New Video on Solaris Studio and Solaris 11 Express
By vtatkar on Nov 17, 2010
Don Kretsch and I talk to Rick Ramsey about Solaris Studio. The parallel event that I presented Studio at was LISA 2010 where Solaris 11 Express was introduced in a full-day summit to SysAdmins (you can find all the slides here) . Don and I talk about optimizing for Oracle Sun systems, being the compiler/tool of choice for a significant part of Oracle stack (DB, Peoplesoft, Siebel, JD Edwards, Hyperion, Java, NetBeans are all built using Studio) and how Studio uses and supports Solaris 11 Express features.
Rick was particularly fascinated about the Application Binary Compatibility Guarantee that Studio + Solaris help to deliver, so we spent quite a bit of time on it. Its unique in the industry that binaries built on several previous releases of Solaris (from Solaris 2.6 and up) and with Studio compilers, will continue to run on newer versions of Solaris. Not only is that invaluable in quickly getting the applications requalified on a new platform- like Solaris 11 Express- but it also provides for a gentler migration path in upgrading to newer version of the OS and/or compilers. The C ABI, of course, hasnt changed since SVR4 adoption and the C++ ABI hasnt changed since the ANSI C++ standard was adopted/ratified. [Good news is that its not likely that the new standard will require incompatibilities to be introduced]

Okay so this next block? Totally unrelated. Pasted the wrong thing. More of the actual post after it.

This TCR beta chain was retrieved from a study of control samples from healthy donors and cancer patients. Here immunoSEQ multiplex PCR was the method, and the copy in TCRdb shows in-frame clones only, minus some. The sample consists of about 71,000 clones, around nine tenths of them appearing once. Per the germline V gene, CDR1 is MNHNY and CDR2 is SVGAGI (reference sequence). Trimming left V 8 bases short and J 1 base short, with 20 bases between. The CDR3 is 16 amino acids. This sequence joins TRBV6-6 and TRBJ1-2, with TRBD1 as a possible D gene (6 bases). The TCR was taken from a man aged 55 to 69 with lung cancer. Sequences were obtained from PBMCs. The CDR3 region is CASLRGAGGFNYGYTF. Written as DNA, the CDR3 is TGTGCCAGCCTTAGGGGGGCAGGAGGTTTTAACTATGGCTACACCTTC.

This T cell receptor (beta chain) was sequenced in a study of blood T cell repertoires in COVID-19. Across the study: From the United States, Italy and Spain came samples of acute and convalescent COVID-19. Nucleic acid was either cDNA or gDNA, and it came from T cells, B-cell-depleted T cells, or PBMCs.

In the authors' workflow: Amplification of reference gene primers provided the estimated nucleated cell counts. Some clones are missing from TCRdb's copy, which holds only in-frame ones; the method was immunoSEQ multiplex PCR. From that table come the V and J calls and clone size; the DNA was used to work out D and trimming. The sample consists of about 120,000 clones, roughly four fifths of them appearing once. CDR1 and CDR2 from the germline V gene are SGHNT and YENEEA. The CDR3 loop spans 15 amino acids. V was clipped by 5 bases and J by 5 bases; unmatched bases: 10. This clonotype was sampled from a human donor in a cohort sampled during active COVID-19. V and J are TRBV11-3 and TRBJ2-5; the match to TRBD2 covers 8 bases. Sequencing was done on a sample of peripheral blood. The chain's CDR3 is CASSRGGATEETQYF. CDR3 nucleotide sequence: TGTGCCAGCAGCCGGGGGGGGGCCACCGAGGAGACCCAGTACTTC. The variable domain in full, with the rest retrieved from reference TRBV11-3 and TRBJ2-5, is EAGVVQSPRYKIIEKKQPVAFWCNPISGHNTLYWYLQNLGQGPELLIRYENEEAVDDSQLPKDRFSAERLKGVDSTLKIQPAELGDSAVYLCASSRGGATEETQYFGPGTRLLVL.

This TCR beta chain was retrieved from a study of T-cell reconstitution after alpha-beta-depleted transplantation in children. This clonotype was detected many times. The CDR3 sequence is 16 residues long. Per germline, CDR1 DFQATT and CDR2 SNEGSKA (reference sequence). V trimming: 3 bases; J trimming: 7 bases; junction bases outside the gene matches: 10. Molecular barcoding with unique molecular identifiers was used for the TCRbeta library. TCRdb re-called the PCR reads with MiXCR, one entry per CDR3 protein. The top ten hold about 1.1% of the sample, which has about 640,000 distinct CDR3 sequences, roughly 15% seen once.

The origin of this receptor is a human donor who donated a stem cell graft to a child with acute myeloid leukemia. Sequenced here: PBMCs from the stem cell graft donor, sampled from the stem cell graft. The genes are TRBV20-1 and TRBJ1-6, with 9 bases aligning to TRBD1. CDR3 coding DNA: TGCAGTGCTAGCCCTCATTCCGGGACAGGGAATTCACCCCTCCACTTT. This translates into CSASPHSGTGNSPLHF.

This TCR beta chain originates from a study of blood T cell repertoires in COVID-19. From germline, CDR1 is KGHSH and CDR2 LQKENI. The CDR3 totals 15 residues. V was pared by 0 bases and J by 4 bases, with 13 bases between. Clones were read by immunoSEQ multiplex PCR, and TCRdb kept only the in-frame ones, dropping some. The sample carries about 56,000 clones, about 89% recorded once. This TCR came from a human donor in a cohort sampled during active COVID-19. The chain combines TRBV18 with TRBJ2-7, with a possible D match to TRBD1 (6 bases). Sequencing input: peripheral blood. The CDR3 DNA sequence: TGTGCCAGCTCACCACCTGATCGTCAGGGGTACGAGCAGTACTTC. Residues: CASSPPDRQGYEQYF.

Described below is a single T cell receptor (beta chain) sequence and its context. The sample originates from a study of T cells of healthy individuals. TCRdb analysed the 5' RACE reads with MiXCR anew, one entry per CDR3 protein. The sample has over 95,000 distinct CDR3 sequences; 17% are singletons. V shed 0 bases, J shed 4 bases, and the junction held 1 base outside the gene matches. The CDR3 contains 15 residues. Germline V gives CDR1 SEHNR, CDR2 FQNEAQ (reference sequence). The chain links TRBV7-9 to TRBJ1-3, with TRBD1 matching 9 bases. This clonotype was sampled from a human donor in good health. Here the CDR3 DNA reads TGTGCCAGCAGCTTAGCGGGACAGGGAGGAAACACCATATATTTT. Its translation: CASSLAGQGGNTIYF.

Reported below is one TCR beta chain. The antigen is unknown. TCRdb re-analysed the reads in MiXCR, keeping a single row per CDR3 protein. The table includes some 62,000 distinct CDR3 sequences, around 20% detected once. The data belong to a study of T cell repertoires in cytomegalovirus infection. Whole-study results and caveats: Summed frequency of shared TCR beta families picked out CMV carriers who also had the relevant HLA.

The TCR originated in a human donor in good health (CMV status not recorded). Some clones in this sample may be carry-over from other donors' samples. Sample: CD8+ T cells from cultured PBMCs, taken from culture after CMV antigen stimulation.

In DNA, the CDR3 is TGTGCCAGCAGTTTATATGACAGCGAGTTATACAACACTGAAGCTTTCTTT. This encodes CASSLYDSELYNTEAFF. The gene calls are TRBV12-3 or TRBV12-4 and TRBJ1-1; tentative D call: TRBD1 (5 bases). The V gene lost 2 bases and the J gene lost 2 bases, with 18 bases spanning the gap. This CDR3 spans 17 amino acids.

I wanted to add this bit, because of some confusion wrt what constitutes an ABI (as in the comment below, or at least my interpretation of it).
For C++, the guarantee is that if you use the earlier versions of the Sun (Studio) C++ compiler and earlier versions of Solaris, you can mix that code with later versions of the Sun Studio C++ compiler and later versions of Solaris.
eg. you compile a library with Sun Studio 8 on Solaris 8; you can link that library into applications compiled with Sun Studio 12.2 (latest) and Solaris 11 Express (latest).
For Sun Studio, ABI is a combination of compiler and stdlib. For this reason, Sun has not upgraded the default stdlib (still based on Roguewave stdlib2.0.1). This means some features are missing, but it guarantees that applications will continue to work in an upward compatible fashion. In order to offer new features, we recommend STLport4 and the latest Apache Stdlib (STLport4 is part of the compiler release, you can use -library=stlport4 to get to it; in the case of Apache, its in the repository and/or companion CD). Thus users have to make a call: build for compatibility using old library or use the latest features and not have compatible binaries. Most corporate customers and ISVs prefer to stick to the compatible solution. Which is the default.